by Sarah Wilkinson, Class of ’17
I met my mentor at an important time in my life; I’d just moved across the country, starting a new life in the Virginia suburbs. I was starting my junior year of high school. I didn’t know anyone in my new school, which was four times as big as my last one. Terrified, stunned into silence, I found myself at the desk – front and center – before Heather Curran. She was my AP Language and Composition teacher, and she would later describe my face that day as “deer in the headlights.” Looking up at her, I had no idea how important she would become to me.
We bonded slowly, over the course of the first semester. I sat in my desk right at the front and looked expectantly up at her, like she would deliver the world to me. We both shared a love for writing, and for every essay assignment she handed out, I’d hand in an essay that surpassed page length requirements and the like. I simply loved writing; I got lost in it, and Mrs. Curran could appreciate that. I never spoke much in class because I was intimidated, scared to be recognized as the new girl. Our bond was sealed as mentor and mentee the day she read one of my essays aloud to the class. It was in that moment, hearing my words read aloud with love and a bit of tenderness, that I realized I wanted to be a writer. That I could be a writer.
I can’t remember exactly what happened next, but soon I ended up meeting with Mrs. Curran in the mornings, along with a few other students, to study for the upcoming AP exam. Here, I found my voice, speaking to her about my desire to be a writer. This turned into afternoons spent hanging out with her in her office during her free period (while I was supposed to be interviewing people for the school paper). I’d look at the books and her happy clutter that covered every available space. She gave me a battered copy of the first memoir I ever read, which has proven to be one my favorite books ever (and would prove to move me in the direction of becoming a nonfiction writer).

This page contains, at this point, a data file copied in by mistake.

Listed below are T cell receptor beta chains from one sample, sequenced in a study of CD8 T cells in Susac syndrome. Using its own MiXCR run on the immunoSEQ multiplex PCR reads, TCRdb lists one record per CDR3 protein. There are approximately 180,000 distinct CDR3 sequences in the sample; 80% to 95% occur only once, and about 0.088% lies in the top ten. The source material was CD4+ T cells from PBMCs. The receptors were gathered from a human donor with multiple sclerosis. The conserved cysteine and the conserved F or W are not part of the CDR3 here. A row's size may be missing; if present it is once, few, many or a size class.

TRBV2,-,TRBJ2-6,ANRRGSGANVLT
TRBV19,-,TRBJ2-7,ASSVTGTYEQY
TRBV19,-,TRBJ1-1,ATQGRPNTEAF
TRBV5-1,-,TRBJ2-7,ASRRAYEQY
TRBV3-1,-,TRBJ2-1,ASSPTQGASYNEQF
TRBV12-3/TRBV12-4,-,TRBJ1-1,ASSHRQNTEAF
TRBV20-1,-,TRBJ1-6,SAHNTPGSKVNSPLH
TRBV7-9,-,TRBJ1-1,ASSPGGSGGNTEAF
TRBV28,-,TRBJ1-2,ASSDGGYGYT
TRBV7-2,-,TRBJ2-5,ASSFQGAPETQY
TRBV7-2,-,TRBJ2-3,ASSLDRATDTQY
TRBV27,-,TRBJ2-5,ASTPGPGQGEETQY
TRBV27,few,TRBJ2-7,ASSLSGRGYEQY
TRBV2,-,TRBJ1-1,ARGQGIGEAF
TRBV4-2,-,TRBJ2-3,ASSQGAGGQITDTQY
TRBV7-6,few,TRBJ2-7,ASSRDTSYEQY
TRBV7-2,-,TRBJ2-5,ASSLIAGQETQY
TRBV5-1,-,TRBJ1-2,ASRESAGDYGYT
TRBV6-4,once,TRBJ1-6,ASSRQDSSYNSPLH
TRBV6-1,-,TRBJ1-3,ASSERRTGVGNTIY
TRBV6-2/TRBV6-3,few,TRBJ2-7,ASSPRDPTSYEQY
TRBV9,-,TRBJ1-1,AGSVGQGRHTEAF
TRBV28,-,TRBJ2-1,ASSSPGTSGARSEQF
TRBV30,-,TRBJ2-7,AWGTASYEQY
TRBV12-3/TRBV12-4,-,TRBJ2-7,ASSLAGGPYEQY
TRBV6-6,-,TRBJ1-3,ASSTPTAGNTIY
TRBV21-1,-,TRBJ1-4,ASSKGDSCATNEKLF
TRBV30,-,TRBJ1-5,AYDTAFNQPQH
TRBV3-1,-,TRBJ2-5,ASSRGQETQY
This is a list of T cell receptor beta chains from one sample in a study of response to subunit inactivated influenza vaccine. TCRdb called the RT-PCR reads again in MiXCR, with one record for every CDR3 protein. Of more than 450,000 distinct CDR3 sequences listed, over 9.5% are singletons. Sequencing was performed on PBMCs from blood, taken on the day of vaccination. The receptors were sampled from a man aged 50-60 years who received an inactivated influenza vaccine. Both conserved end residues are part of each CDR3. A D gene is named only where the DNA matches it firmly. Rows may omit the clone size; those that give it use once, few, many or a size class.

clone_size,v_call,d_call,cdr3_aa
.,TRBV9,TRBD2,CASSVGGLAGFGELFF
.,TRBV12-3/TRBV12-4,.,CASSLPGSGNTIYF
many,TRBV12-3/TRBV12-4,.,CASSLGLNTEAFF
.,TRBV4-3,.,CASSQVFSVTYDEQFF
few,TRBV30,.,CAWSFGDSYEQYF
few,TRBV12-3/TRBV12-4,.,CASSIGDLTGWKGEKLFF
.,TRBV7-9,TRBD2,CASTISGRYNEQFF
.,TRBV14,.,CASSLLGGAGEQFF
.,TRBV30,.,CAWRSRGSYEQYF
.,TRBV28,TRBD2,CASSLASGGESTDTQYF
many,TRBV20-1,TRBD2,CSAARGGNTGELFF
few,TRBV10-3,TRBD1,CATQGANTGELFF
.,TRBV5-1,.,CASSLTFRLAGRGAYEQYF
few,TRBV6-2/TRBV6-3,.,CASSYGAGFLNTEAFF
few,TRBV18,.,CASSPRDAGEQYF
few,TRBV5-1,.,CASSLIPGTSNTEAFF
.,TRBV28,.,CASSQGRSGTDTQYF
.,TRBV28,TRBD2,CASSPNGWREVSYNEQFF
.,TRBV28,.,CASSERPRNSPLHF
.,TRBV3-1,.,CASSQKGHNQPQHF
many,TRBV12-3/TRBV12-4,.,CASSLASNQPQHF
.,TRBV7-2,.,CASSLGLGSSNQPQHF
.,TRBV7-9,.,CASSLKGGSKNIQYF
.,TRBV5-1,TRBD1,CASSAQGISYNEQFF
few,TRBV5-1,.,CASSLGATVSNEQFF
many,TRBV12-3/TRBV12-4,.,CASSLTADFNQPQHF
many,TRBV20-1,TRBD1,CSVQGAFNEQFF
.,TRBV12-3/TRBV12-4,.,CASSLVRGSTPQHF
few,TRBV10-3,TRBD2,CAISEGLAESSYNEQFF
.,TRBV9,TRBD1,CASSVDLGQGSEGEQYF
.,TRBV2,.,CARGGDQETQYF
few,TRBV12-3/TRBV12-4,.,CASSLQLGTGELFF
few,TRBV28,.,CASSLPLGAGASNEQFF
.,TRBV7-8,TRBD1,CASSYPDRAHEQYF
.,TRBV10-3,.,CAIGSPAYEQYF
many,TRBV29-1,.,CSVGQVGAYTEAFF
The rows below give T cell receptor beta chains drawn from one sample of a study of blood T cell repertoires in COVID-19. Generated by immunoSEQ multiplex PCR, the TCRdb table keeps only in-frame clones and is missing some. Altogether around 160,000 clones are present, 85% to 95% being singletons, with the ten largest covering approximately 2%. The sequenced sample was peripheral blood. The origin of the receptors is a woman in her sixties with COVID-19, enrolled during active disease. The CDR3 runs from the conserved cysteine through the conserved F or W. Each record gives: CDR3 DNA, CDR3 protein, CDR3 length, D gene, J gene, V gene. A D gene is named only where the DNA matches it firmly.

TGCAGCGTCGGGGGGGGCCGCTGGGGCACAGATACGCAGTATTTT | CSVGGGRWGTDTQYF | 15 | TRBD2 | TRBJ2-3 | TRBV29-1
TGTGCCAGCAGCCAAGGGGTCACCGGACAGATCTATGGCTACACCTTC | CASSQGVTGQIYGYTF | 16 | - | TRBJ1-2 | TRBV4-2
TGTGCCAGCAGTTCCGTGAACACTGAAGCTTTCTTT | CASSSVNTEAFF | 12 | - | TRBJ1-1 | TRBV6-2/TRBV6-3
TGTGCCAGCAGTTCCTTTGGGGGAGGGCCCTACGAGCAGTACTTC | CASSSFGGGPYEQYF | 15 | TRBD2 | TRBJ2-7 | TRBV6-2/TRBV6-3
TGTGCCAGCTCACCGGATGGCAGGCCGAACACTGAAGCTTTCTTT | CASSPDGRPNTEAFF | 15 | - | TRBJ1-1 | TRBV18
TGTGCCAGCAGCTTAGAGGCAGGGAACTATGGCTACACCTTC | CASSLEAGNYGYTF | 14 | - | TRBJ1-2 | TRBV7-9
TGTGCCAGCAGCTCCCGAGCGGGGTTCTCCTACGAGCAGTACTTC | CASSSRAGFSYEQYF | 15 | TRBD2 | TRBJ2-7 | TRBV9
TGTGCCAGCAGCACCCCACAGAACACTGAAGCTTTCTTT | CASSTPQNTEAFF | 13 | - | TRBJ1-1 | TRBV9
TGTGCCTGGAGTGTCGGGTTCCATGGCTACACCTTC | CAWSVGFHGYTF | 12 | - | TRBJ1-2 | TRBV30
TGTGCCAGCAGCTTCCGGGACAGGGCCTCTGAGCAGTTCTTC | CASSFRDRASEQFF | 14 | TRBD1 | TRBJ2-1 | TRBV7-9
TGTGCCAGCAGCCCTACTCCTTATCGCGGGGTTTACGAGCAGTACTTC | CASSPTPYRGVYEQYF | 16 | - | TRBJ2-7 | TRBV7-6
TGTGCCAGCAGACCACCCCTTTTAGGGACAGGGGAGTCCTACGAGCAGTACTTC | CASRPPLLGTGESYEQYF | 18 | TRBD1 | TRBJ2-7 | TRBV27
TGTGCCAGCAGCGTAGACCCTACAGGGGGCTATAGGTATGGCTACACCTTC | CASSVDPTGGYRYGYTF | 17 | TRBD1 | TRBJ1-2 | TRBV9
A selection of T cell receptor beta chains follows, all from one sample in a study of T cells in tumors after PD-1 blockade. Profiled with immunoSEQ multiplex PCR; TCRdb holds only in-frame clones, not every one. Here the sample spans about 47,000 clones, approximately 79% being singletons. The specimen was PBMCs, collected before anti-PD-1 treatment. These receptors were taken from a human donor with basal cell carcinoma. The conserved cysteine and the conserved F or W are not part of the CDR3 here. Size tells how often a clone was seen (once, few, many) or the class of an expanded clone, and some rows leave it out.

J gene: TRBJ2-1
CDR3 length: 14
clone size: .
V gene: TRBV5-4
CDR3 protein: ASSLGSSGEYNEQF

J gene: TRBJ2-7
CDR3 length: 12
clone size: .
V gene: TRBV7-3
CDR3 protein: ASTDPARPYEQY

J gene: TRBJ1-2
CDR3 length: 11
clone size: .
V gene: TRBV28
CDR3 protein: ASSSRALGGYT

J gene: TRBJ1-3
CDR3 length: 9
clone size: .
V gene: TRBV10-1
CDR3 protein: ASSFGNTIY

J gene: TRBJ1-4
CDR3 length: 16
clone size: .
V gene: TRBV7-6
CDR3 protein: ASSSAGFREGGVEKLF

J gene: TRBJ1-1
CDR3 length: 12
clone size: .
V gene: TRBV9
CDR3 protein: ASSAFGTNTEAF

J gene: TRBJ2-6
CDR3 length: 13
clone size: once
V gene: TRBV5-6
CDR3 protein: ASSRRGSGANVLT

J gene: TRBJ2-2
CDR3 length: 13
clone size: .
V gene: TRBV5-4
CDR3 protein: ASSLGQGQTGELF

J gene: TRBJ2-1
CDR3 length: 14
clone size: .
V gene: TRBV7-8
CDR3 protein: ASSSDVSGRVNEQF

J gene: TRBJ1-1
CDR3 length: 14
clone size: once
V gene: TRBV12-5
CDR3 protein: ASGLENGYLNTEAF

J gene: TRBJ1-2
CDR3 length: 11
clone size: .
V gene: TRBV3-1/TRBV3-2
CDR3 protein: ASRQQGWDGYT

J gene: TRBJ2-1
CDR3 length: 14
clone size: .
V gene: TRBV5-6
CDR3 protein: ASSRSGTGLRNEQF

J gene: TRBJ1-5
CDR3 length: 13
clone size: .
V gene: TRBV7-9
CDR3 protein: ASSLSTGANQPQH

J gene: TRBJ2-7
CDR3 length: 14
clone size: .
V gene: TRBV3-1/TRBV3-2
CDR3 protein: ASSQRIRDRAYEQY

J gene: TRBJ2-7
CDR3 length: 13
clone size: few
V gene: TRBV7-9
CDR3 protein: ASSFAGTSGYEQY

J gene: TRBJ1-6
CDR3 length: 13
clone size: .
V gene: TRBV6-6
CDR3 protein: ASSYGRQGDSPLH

For Christmas, Mrs. Curran gave me the pen that her mother had given to her just as Heather was going off to college to study writing. It was the pen that launched her literary career, and she gave it to me to start my journey. Of all the books, handwritten thinking-of-you notes, and poems she wrote about me over the two years I was her English student, the most important things she gave me were her words of encouragement. They were constant and they were genuine. Here was a teacher who asked me how my day was and cared about my answer. She pushed me hard, to better my writing, and always she encouraged me to do whatever it was I wanted to do, to never limit myself.
By the end of my senior year, I needed her help. I’d decided on Champlain College, the writing program, but I didn’t get the financial aid I needed. Mrs. Curran told me she’d heard of such thing as an appeals process before, and set to work helping me make my case to financial aid. She wrote me a heartfelt recommendation letter and edited all of my letters. I wanted to go to Champlain more than anything I’d ever wanted before: I knew it was the school for me. I had to do everything I could to go, and Mrs. Curran was right there with me, every step of the way.